New Technology that Excites

Experimental design and potential future classics at the heart of 'Hands Off' exhibit
New Technology that Excites
The 'Hands Off: New Dutch Design' exhibit (pictured here), now at S.F.'s Museum of Craft and Design, suggests the same excitement folks felt in the days following World War II. Photo: courtesy S.F. Museum of Craft and Design
New Technology that Excites
Aoife Wullur's 'Shades of Light.' Photo: Dave Weinstein
New Technology that Excites
Dennis Parren's 'CMYK Chandelier.' Photo: Dave Weinstein
New Technology that Excites
Garment by high-tech fashion designer Anouk Wipprecht.
Photo: courtesy S.F. Museum of Craft and Design

If you're a fan of Ray and Charles Eames, Isamu Noguchi, Jens Risom, and you wish you'd been around back in the 1950s when their work was new and exciting—then you ought to catch the latest exhibit at San Francisco's Museum of Craft and Design.

No, the works in 'Hands Off: New Dutch Design' don't often resemble the mid-century classics designed by these now-legendary figures. But there's an excitement behind the best of them that suggests the same excitement folks felt in the days right after World War II, when new technologies and an energetic buying public spurred crafts people and industrial designers to try new things.

The 'Hands Off' exhibit guest curator is Zahid Sardar, writer and former design editor of the San Francisco Chronicle.

The exhibit is up through September 13, and there will be several events tied to it. They include a 3D printing workshop for grownups on Saturday, June 27, and a conversation about contemporary Dutch design Thursday evening, July 16 (with designers Maaike Evers and Mike Simonian, who run the San Francisco firm Mike and Maaike).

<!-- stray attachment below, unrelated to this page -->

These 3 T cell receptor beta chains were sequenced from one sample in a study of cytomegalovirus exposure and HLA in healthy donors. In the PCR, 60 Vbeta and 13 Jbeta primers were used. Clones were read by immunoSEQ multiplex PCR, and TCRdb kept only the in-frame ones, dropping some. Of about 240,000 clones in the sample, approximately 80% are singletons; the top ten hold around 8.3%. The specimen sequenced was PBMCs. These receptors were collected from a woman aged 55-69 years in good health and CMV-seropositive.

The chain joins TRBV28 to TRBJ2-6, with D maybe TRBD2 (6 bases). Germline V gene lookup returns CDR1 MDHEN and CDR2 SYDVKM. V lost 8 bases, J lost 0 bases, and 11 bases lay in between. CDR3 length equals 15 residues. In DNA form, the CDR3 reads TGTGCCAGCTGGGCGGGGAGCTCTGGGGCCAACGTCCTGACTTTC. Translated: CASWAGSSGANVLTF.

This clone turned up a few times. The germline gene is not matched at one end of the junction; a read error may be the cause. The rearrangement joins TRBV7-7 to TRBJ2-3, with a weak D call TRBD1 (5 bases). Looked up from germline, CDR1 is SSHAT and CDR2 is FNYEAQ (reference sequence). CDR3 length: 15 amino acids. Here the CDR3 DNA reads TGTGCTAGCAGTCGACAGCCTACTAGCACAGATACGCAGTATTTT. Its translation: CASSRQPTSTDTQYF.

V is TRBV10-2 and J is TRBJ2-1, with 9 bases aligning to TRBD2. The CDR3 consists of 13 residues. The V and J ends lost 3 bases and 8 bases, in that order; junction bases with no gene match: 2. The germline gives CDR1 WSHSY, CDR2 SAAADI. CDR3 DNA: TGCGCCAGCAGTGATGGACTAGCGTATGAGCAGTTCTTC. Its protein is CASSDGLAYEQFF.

There's quite a bit of 3D printing going on here—including an entire house built alongside an Amsterdam canal. It's like seeing movies—say, from the turn of the 20th century—before they quite figured out what it meant to be movies, or computers from the 1970s. There's more promise than perfection in many of these pieces.

But there are some items that just straight out work. Aoife Wullur's 'Shades of Light' and 'Light Divider,' for instance, are two items that would fit right into any number of people's Eichler or other mid-century modern homes.

Wullur creates fabrics that contain yarn made of conductive wires attached to tiny LED lights. They look nice glowing in the gallery but would like nicer still on an evening in a home.

Also appealing, and a lot glitzier, is Dennis Parren's 'CMYK Chandelier,' one of the cooler party lamps we've seen in a while. It uses LEDs to cast colorful shadows on ceiling and wall, while the lamp itself is a wire-like sculpture of real finesse.

Anouk Wipprecht, a high-tech fashion designer, is relatively well known in San Francisco because she has been doing a residency with the software firm Autodesk. Her garment on display here, created with Philip Wilck, is more amusing and suggestive of the future than immediately useful—a dress with "spidery arms that ward off intruders in personal space."

• For more on the 'Hands Off' exhibition, click here.

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